The treatment chart describes a technically complex procedure. Each of the five radium tubes contains 20 mg of radium. These are brass tubes with a wall thickness of 0.5 mm, encased in rubber of a thickness of 1-3 mm. The vaginal radium tampon is fixed in a brass tube in which on one side a brass shielding plate is meant to protect the healthy side of the vaginal wall. An additional rubber layer is to weaken the secondary radiation from this shield. A quantity of gauze dressing material keeps the radium tubes at a distance from the area to be protected.
The treatment chart, with thanks to medical physicist Harm Meertens, who digitized the chart probably during the 80's. In the actual archive these historical documents from the earliest period are no longer available. All charts before 1920 have been lost due to water damage.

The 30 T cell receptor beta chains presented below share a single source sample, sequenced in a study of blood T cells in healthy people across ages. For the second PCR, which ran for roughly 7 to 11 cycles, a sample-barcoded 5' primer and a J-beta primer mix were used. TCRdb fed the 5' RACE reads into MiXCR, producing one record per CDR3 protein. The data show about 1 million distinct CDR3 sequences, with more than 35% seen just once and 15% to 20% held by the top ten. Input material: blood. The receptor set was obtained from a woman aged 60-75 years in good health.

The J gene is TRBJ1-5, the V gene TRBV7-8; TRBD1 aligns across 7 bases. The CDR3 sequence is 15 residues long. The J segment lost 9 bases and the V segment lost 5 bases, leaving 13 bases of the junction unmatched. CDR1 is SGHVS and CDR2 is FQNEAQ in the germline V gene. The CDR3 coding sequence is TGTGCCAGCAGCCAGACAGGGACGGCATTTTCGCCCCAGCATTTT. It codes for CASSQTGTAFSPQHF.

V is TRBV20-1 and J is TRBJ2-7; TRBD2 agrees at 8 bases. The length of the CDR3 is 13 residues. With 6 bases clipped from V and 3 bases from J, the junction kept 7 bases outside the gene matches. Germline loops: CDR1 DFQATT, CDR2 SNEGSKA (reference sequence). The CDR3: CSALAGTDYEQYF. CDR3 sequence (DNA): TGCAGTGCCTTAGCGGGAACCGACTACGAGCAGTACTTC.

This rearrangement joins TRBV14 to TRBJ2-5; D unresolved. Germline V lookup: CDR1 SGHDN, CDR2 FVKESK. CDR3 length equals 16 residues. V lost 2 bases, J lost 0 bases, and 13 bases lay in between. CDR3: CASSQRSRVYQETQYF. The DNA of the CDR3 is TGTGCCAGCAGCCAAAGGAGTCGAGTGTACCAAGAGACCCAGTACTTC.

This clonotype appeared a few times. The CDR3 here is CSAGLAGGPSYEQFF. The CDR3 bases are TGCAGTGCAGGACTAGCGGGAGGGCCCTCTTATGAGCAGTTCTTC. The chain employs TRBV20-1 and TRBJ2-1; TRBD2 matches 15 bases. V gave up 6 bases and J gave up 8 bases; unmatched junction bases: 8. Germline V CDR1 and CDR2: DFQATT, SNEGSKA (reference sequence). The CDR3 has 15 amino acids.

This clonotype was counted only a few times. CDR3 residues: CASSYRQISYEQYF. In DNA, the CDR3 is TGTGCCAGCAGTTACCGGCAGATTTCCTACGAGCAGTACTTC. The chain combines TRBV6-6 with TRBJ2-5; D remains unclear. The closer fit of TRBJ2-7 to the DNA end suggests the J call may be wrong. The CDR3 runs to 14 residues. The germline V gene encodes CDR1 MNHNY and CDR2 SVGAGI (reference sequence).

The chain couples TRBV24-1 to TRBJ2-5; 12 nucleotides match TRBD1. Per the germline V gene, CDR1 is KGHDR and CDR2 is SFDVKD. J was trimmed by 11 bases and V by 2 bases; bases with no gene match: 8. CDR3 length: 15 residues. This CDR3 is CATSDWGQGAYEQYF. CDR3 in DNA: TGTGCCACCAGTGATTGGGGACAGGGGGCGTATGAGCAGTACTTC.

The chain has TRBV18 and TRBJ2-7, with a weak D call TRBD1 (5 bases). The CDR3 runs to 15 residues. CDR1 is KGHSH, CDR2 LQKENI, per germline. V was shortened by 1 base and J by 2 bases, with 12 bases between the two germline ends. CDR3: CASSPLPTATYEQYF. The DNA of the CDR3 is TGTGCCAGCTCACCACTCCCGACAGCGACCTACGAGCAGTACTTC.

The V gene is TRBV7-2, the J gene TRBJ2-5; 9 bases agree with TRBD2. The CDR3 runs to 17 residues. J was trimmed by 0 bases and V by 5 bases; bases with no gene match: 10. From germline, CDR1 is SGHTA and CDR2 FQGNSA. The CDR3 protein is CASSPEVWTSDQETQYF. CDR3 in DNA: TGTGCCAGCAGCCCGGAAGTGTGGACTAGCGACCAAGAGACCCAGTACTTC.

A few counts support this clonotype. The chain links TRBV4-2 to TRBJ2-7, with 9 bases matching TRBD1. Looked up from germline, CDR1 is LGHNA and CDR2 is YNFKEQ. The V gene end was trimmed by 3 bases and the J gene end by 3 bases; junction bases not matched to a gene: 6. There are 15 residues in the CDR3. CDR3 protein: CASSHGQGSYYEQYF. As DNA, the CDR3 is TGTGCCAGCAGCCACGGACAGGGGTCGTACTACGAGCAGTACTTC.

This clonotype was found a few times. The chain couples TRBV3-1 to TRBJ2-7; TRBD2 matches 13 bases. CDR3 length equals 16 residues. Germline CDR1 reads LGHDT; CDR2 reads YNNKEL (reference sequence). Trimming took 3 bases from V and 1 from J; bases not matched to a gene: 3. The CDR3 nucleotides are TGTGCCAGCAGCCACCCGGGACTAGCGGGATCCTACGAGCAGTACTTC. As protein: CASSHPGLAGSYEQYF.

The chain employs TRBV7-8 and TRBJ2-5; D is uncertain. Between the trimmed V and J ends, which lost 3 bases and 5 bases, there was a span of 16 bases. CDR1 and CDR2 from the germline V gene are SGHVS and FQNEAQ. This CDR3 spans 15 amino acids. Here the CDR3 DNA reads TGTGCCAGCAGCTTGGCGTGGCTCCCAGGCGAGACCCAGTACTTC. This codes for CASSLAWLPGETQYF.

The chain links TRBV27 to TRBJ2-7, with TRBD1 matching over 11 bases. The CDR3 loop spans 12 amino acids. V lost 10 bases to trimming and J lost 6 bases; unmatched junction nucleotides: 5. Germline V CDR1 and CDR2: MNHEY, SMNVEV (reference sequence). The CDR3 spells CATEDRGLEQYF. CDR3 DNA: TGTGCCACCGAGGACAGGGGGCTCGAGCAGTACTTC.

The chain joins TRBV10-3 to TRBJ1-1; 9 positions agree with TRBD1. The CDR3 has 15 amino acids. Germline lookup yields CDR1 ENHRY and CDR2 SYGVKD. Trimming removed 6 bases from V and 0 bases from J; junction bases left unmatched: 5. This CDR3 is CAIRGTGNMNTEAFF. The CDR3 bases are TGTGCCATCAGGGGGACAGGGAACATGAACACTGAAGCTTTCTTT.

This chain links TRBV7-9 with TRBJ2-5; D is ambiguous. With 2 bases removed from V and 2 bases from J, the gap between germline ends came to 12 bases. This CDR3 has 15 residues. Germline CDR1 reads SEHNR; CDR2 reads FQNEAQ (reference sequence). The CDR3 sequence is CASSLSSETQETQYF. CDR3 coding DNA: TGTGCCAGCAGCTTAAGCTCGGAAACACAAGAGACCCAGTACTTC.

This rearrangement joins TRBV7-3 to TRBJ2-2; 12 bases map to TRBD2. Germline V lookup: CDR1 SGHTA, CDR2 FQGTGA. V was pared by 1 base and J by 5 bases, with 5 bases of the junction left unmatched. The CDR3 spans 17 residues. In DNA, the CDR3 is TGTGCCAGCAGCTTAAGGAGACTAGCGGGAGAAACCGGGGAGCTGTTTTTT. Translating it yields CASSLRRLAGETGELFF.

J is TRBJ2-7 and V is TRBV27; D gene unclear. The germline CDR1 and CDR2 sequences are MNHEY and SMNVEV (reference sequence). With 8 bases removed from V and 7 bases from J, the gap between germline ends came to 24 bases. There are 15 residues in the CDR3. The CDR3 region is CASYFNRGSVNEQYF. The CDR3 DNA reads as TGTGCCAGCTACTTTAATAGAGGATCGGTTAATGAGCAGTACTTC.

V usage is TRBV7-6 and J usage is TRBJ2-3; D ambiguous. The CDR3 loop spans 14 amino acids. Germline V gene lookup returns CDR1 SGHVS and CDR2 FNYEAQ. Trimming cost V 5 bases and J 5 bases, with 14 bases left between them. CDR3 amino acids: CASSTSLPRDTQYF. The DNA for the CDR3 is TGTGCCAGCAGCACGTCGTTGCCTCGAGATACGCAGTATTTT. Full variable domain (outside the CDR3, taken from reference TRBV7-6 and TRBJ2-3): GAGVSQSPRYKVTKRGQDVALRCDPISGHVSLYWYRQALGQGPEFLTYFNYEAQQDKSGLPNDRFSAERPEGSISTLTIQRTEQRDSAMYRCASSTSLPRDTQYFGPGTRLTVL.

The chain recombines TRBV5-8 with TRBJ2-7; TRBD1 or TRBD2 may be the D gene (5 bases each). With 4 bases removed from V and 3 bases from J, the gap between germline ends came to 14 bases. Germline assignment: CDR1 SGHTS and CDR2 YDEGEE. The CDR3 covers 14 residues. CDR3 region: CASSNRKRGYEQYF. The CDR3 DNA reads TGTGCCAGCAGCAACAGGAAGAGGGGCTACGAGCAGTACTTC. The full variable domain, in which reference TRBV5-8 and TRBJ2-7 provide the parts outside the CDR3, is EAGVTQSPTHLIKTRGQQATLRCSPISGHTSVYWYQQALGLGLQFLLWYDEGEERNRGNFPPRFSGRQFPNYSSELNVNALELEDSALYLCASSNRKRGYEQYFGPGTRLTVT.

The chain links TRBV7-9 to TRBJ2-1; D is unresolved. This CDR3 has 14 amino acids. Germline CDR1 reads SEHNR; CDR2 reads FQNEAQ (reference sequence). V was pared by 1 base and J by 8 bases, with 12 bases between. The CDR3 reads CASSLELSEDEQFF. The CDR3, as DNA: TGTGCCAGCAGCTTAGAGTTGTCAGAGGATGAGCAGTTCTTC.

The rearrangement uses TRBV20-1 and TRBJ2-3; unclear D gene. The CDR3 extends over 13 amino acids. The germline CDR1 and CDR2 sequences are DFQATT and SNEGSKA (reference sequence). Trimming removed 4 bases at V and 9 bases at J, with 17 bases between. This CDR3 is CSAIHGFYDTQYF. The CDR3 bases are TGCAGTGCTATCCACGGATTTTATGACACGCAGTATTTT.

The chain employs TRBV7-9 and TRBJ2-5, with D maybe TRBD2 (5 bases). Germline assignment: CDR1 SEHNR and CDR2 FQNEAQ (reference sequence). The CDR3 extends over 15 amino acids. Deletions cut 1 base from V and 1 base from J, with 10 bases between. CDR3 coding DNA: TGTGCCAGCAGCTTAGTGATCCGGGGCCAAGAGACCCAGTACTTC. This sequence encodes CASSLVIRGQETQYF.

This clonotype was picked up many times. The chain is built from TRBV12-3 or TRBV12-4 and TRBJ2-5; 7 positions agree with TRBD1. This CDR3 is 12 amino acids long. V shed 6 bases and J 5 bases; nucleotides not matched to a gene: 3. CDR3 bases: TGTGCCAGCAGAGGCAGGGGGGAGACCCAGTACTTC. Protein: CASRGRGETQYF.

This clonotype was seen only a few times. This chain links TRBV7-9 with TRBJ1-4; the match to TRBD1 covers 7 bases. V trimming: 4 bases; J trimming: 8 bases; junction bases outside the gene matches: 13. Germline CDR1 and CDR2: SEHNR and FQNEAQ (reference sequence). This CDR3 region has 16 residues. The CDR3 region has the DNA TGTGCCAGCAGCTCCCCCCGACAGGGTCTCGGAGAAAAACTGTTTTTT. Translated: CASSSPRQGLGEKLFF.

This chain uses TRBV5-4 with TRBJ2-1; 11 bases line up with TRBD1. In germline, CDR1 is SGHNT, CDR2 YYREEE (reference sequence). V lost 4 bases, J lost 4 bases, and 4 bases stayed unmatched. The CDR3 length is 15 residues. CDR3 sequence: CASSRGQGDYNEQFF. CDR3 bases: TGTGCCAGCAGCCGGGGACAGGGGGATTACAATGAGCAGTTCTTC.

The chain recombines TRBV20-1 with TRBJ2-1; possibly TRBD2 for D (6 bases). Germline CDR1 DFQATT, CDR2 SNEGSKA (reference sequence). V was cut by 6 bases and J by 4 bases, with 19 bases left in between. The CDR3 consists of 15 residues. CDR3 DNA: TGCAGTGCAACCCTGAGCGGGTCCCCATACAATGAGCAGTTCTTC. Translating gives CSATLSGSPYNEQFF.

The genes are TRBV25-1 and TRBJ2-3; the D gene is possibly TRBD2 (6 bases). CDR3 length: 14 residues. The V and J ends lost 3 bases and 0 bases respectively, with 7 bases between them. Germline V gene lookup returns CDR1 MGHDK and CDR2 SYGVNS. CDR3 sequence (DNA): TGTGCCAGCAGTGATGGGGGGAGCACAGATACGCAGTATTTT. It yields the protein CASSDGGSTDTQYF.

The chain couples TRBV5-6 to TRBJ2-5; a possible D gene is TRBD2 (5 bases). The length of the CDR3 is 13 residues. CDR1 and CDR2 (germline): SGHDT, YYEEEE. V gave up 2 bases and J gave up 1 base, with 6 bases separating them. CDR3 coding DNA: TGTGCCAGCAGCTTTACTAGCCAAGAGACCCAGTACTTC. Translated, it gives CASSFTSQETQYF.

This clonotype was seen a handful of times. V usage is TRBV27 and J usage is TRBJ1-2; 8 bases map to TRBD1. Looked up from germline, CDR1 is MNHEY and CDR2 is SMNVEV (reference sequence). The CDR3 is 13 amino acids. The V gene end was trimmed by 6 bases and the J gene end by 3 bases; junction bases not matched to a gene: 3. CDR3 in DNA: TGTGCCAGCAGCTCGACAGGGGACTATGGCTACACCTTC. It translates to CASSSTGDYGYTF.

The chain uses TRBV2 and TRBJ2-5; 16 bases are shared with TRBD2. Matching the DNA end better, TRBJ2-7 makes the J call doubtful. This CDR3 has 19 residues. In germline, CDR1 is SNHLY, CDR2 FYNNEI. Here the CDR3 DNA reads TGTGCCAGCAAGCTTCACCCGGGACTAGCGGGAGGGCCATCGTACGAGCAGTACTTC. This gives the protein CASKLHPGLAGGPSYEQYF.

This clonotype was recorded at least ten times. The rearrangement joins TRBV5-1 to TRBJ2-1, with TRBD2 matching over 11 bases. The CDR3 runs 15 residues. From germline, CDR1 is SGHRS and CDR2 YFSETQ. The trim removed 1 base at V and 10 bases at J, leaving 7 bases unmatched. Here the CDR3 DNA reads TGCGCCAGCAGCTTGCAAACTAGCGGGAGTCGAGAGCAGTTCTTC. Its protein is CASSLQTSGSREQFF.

This patient receives the first radium application on 16 March 1915. The radium charge is a total of 101.5 mg of radium in five tubes with 0.5 mm brass filter. Total exposure is 5300 mg.hr. with a gap of 27 days after 2000 mg.hr. The chart number 511 leads to the assumption that since the opening of the Netherlands Cancer Institute on 17 January 1915, already around 510 patients have been treated. A large part will have received radiotherapy in combination with surgery or radiotherapy alone - a high workload in 2 months time for Dr. Gaarenstroom.